How to Teach Your Dog to Drop It: A Step-by-Step Guide

By: Irith Bloom, CPDT-KSAUpdated:

How to Teach Your Dog to Drop It: A Step-by-Step Guide
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How to Teach Your Dog to Drop It: A Step-by-Step Guide

One of the most important dog training commands you can teach your dog is to drop things on cue. In everyday situations, it’s a great way to get your pup to let go of your favorite shoes. And in situations where your dog has picked up a dangerous item, the “drop it” cue can literally be a lifesaver.

As a certified dog trainer, I have plenty of experience in training dogs to “drop it.” Here’s how it’s done.

How to Teach Your Dog to Drop It: Step by Step

1 Gather Your Supplies

To teach drop it, you’re going to need:

Pet Botanics Training Reward Bacon Flavor Dog Treats
Frisco Pet Training Clicker with Wrist Band
Frisco Rope Multipack for Small to Medium Dog Toys

2 Offer the Toy

man and dog playing with a rope toyman and dog playing with rope toy
In order for your dog to drop an object, first they need to be holding it! So, give your dog that favorite toy. This can be any toy they especially love, whether it’s a snuggly stuffed animal or rope for a game of tug-of-war. If necessary, make the toy extra enticing by wiggling it around, as if you were initiating playtime.

3 Offer a Treat

man offering dog a treatman offering dog a treat

When your dog has the toy in their mouth, it’s time to give them a reason to release it. As soon as your pup takes the toy, offer them a tasty treat. Most dogs will let go of the toy to grab the treat. As soon as your pup drops the toy, click the clicker and then give them the treat.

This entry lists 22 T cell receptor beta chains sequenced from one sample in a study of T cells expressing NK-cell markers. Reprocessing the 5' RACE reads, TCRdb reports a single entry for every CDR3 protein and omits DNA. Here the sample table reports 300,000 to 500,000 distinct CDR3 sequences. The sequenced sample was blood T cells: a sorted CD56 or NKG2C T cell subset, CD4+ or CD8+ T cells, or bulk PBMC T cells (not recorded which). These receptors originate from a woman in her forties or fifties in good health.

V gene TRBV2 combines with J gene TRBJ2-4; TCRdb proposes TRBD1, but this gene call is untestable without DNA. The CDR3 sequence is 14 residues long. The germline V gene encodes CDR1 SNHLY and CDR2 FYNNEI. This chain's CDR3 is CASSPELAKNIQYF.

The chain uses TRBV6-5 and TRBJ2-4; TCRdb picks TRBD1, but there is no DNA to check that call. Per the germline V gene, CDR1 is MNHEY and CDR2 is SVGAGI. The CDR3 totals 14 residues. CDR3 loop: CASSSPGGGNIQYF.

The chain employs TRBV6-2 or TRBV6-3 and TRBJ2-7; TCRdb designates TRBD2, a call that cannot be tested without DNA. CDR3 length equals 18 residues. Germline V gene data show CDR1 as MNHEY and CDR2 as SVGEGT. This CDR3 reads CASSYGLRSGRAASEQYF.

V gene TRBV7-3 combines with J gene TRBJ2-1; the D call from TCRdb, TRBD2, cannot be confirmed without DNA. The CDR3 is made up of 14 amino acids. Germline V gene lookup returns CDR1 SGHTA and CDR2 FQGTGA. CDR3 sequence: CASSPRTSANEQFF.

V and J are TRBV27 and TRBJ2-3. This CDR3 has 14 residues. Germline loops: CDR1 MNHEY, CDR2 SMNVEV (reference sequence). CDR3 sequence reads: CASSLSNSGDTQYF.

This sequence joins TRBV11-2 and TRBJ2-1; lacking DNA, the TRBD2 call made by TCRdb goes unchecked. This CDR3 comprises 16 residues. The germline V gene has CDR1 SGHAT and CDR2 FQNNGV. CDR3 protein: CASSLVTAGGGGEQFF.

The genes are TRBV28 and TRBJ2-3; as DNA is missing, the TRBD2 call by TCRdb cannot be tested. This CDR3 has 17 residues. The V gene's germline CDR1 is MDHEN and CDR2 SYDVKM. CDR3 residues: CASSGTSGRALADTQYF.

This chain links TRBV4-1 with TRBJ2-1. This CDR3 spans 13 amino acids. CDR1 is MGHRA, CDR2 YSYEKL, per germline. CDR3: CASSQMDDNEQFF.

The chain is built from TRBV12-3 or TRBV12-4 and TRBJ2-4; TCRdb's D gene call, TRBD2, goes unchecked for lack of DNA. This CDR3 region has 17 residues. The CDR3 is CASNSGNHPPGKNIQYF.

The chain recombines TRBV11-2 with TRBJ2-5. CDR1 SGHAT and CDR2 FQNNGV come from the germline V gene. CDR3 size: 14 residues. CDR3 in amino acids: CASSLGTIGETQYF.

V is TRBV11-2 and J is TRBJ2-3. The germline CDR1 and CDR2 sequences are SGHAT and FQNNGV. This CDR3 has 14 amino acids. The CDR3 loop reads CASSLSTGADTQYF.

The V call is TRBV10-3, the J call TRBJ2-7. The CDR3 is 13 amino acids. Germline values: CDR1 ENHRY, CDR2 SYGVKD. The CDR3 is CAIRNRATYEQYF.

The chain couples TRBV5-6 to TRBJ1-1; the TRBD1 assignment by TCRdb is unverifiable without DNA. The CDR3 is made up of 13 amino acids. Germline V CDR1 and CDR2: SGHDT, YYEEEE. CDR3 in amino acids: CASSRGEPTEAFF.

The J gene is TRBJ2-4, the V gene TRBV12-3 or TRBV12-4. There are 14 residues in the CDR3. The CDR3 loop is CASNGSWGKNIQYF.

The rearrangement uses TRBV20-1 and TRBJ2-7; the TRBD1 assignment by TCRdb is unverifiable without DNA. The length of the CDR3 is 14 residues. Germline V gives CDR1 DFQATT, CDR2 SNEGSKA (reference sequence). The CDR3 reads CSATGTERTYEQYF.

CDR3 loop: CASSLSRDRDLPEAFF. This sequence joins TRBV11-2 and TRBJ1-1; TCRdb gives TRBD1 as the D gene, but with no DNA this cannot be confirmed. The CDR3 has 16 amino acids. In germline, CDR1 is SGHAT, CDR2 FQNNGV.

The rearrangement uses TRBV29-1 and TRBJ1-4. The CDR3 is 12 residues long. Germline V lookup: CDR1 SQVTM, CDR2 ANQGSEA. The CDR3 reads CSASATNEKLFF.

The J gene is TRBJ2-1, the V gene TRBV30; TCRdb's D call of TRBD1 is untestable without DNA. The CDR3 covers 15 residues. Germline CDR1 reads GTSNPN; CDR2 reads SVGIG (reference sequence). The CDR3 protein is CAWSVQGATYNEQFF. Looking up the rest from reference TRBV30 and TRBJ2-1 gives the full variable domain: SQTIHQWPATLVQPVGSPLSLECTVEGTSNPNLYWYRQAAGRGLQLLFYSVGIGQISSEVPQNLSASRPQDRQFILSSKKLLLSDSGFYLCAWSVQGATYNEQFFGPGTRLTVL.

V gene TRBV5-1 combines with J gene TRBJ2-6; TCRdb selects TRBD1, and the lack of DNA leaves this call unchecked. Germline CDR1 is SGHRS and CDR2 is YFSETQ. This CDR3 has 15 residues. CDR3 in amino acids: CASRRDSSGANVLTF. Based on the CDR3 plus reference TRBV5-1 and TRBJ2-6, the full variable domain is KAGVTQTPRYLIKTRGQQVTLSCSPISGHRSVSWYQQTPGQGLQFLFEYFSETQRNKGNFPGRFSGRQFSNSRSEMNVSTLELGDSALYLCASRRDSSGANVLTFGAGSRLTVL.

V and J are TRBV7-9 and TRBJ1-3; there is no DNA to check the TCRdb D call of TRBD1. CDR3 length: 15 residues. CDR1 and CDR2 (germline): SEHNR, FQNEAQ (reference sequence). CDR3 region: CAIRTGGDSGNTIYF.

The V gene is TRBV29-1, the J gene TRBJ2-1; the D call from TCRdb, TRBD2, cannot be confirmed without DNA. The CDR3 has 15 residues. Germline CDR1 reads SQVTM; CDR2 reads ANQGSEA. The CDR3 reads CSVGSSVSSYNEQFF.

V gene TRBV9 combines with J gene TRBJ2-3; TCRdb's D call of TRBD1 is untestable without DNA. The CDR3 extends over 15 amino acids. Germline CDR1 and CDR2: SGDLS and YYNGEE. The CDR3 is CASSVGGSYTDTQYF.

Repeat steps 2 and 3 with your dog until your dog lets go of the toy every time, as soon as they see you hold up a treat.

Pro Tip: The more your dog wants the treat, the more motivated they’ll be to drop the toy, so if your pup is having trouble letting go, try a high-value treat (aka your pup’s very favorite snack).

4 Introduce the Verbal Command

man training dog with toyman training dog with toy

Now it’s time to add your verbal cue. Practice the sequence above, but add an extra step: Say “drop it” after you give your dog the toy, but before you click and reward. The sequence goes like this:

  1. Offer toy
  2. Dog takes toy
  3. Say “drop it”
  4. Hold up treat
  5. Dog drops toy
  6. Click and feed treat

5 Fade Out the Treats

man praising dog with clickerman praising dog with clicker

When your dog reliably drops the toy with the training sequence above, try it without showing them the treat first. The sequence will look like this:

  1. Offer toy
  2. Dog takes toy
  3. Say “drop it”
  4. Dog drops toy
  5. Click and feed treat
Pro Tip: Using a treat pouch during your training sessions can help keep those tasty morsels within reach without having to show them to your dog.

6 Mix It Up

man with dog holding a sockman with dog holding sock

Up until now, you’ve been training with one toy in one location. Now, it’s time to practice repetitions in new places and with new objects, to show your dog that “drop it” isn’t just for one situation.

Repeat this process with as many different objects as possible, in many different places. Start in quiet locations, such as your living room, using items that are relatively boring, such as toys your dog is not too excited about. Gradually build up to items that are more exciting, such as higher-value toys and chews. You can even test it out with your shoes, if you’re feeling brave! The key is to make sure that you practice with a lot of easier items first, and that your dog is really jazzed about the treats you are using. This is not the time for low-value treats!